Sally Port Punk

sallyport 006

Last week I promised one more cocktail made with Dimmi, the Milanese liqueur flavored with grappa and fruit blossoms. Coincidentally this month’s Mixology Monday hosted by The Barman Cometh is about cocktails made with floral ingredients:

The challenge is to feature a cocktail that highlights a floral flavor profile or includes a floral derived ingredient, whether home-made or off the shelf. With the ever expanding catalogue of spirits (and the kitchen labs of home enthusiasts), there’s a whole host of directions for you to choose from – elderflower liqueur, creme de violette, chamomile infused gin, hibiscus grenadine, rosewater, lavender syrup – or to create. With some luck, one of the garnish gurus will figure out a way to turn an orchid into a swizzle stick.

The Sally Port Punk, a slightly bitter aperitif-style cocktail, is the newest addition to the menu at Metrovino:

1 oz blanco tequila
1 oz white port
1/2 oz Dimmi
1/2 oz Campari

Stir, serve up, garnish with an orange twist.

This drink is a straightforward variation on one of my favorite contemporary cocktails, Stephen Shellenberger’s Alto Cucina. Like the Negroni or Last Word, his is a drink that lends itself to infinite variation by substituting one or more of its components for similar spirits:

1 oz Scotch
1 oz dry vermouth
1/2 oz St. Germain
1/2 oz Cynar

Stir, serve up, garnish with an orange twist.

We have one other cocktail on the current menu based on this template, which I’ll post sometime soon.

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Mixology Monday: Clubland Cocktail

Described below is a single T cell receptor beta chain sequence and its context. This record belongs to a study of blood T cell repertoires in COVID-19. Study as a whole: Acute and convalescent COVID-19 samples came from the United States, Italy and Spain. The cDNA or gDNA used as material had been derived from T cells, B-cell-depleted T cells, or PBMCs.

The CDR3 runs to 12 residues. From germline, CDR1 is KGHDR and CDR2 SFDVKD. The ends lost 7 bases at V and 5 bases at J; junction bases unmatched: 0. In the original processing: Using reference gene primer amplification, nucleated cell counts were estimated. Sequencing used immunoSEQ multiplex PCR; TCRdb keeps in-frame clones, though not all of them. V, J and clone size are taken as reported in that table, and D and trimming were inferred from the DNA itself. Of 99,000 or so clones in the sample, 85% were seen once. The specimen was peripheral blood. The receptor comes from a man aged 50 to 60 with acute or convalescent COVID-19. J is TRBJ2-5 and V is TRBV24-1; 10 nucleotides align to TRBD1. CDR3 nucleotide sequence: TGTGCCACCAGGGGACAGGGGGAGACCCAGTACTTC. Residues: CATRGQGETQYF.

Clubland 043

What, me make vodka drink? It’s rare when it happens willingly, but it does happen. One of these times is for this month’s Mixology Monday hosted by Dennis at Rock & Rye:

I am excited to be hosting the next round of Mixology Monday here at Rock & Rye. This month’s event will take place on Monday, November 22nd, and the theme will be: Forgotten Cocktails. There are many cocktail books out there, and even more that are no longer in print, filled with thousands of cocktails. Some are decent, some are crap, and some might be great.

The challenge this month is to bring to light a drink that you think deserves to be resurrected from the past, and placed back into the spotlight. It could be pre-prohibition, post-war, that horrible decade known as the 80′s, it doesn’t really matter. As long as it is somewhat obscure, post it up. If possible try to keep to ingredients that are somewhat readily available. While we all appreciate the discovery of an amazing cocktail, if we can’t make it, it’s no fun for anyone.

This is a good opportunity to write about one of the few vodka drinks I like, the Clubland:

1.5 oz vodka
1.5 oz white port
1 dash Angostura bitters

Stir and serve up in a cocktail glass with an optional orange or lemon twist for garnish.

The drink originally appears in the Café Royal Cocktail Book, a 1937 publication of the United Kingdom Bartenders Guild. Compiled by William J. Tarling, the credit for this drink is given to “A. Mackintosh.” I was turned onto it by Jeffrey Morgenthaler, who I think came across it at the Bar Convent Berlin and offered it on the Clyde Common cocktail menu for a while.